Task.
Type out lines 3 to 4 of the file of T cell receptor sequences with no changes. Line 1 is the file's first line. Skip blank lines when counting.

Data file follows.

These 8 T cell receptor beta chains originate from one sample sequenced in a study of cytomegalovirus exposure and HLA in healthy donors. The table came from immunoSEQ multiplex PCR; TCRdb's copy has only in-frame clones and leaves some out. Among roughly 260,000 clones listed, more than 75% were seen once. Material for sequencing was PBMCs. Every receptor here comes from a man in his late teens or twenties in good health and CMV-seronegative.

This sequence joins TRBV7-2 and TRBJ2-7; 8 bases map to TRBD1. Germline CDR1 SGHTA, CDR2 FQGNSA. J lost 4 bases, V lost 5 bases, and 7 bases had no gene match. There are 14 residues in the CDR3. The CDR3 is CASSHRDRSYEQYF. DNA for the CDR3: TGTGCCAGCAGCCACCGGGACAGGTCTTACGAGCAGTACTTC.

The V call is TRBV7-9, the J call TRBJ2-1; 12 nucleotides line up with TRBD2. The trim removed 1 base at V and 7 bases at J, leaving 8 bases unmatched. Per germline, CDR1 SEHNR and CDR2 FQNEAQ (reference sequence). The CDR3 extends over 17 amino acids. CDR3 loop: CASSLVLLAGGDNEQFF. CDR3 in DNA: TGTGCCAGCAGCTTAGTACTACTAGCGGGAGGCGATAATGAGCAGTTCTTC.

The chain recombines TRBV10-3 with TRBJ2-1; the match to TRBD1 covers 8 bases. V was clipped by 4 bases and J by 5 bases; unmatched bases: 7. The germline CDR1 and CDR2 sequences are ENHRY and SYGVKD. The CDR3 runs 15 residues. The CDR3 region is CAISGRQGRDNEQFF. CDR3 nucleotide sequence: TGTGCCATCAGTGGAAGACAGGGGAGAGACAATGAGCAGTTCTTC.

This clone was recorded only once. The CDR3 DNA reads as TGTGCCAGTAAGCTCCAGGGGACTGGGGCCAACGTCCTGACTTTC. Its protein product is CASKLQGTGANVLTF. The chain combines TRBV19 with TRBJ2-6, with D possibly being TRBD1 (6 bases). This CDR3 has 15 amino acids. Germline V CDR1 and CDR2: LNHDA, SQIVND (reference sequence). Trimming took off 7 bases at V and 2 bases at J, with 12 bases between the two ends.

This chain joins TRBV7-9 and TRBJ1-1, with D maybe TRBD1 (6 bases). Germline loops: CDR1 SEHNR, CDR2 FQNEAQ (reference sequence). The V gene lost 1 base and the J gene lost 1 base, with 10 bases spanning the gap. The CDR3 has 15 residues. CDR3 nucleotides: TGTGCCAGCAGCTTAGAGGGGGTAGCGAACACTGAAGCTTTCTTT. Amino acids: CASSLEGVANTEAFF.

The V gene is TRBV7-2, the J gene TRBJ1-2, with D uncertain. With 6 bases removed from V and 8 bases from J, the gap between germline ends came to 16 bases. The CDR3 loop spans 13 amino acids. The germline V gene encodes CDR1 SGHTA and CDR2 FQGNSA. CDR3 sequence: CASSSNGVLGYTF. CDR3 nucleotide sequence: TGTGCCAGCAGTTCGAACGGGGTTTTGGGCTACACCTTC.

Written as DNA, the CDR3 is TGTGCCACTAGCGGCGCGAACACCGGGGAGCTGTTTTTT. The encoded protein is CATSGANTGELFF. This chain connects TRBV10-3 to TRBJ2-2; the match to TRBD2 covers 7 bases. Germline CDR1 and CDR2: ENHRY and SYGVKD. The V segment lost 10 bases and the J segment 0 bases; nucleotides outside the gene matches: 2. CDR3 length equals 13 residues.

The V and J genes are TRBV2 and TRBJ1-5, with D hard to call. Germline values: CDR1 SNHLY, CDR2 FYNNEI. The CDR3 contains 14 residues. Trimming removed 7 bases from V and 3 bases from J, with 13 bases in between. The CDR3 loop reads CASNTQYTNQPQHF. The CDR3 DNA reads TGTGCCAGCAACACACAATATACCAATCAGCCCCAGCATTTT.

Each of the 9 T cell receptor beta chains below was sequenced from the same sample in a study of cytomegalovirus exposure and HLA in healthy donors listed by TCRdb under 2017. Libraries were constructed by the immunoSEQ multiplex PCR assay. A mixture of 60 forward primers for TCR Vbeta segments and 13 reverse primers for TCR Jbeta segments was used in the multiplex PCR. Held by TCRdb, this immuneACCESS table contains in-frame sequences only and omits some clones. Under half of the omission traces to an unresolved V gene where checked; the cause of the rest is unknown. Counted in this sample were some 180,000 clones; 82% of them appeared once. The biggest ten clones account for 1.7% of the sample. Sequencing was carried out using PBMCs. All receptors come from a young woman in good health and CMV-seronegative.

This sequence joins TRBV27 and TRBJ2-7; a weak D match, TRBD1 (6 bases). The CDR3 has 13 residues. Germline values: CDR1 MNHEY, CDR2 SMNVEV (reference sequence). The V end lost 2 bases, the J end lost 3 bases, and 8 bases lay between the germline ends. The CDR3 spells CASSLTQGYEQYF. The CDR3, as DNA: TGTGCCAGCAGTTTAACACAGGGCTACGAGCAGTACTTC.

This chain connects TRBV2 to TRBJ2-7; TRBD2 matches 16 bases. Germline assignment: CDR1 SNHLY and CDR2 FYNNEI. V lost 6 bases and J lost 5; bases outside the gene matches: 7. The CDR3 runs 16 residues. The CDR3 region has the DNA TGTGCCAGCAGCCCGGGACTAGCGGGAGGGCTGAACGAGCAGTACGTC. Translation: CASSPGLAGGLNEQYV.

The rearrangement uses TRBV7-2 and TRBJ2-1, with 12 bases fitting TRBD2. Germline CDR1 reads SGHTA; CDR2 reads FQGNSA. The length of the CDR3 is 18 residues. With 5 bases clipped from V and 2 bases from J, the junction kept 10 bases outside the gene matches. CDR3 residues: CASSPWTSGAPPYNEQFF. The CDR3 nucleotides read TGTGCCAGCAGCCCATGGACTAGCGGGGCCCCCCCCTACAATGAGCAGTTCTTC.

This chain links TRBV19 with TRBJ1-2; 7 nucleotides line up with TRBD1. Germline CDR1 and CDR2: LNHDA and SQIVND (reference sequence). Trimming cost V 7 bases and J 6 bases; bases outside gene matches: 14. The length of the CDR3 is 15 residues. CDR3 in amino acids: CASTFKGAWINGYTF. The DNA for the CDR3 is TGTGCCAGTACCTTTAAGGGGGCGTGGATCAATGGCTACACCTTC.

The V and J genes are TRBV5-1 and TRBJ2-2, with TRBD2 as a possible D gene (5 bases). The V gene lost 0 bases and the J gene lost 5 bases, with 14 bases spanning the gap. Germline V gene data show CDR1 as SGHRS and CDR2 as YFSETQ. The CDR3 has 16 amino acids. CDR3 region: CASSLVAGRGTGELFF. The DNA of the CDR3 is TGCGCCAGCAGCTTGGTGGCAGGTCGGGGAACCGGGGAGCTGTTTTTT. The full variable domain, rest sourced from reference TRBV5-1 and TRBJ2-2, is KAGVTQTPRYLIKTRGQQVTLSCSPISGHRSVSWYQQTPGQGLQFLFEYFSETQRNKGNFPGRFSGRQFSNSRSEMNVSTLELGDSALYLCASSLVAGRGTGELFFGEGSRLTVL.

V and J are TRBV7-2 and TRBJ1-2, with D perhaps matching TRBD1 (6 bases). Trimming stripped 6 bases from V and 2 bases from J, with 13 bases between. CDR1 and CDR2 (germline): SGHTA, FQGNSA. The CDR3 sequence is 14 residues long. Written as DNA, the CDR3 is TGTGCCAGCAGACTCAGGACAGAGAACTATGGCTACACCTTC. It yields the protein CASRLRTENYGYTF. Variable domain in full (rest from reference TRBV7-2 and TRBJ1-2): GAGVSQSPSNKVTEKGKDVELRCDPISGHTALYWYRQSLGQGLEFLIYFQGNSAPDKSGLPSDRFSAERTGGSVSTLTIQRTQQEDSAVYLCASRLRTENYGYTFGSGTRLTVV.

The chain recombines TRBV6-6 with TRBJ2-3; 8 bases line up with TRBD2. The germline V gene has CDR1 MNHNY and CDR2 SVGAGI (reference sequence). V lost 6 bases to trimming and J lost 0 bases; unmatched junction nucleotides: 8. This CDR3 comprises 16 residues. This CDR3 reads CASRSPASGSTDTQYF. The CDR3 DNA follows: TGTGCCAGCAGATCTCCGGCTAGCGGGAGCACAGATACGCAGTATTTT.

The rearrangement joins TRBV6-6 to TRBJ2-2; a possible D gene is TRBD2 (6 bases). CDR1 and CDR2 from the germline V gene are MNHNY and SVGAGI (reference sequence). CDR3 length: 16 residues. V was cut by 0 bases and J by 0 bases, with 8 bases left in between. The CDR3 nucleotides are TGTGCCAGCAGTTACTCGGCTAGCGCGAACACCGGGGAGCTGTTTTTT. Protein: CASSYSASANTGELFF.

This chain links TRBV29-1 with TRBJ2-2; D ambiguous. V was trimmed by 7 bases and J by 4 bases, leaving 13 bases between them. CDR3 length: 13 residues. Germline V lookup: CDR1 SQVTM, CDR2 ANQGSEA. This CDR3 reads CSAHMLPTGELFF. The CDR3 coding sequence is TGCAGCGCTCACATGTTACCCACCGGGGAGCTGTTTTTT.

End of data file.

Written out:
The V call is TRBV7-9, the J call TRBJ2-1; 12 nucleotides line up with TRBD2. The trim removed 1 base at V and 7 bases at J, leaving 8 bases unmatched. Per germline, CDR1 SEHNR and CDR2 FQNEAQ (reference sequence). The CDR3 extends over 17 amino acids. CDR3 loop: CASSLVLLAGGDNEQFF. CDR3 in DNA: TGTGCCAGCAGCTTAGTACTACTAGCGGGAGGCGATAATGAGCAGTTCTTC.

The chain recombines TRBV10-3 with TRBJ2-1; the match to TRBD1 covers 8 bases. V was clipped by 4 bases and J by 5 bases; unmatched bases: 7. The germline CDR1 and CDR2 sequences are ENHRY and SYGVKD. The CDR3 runs 15 residues. The CDR3 region is CAISGRQGRDNEQFF. CDR3 nucleotide sequence: TGTGCCATCAGTGGAAGACAGGGGAGAGACAATGAGCAGTTCTTC.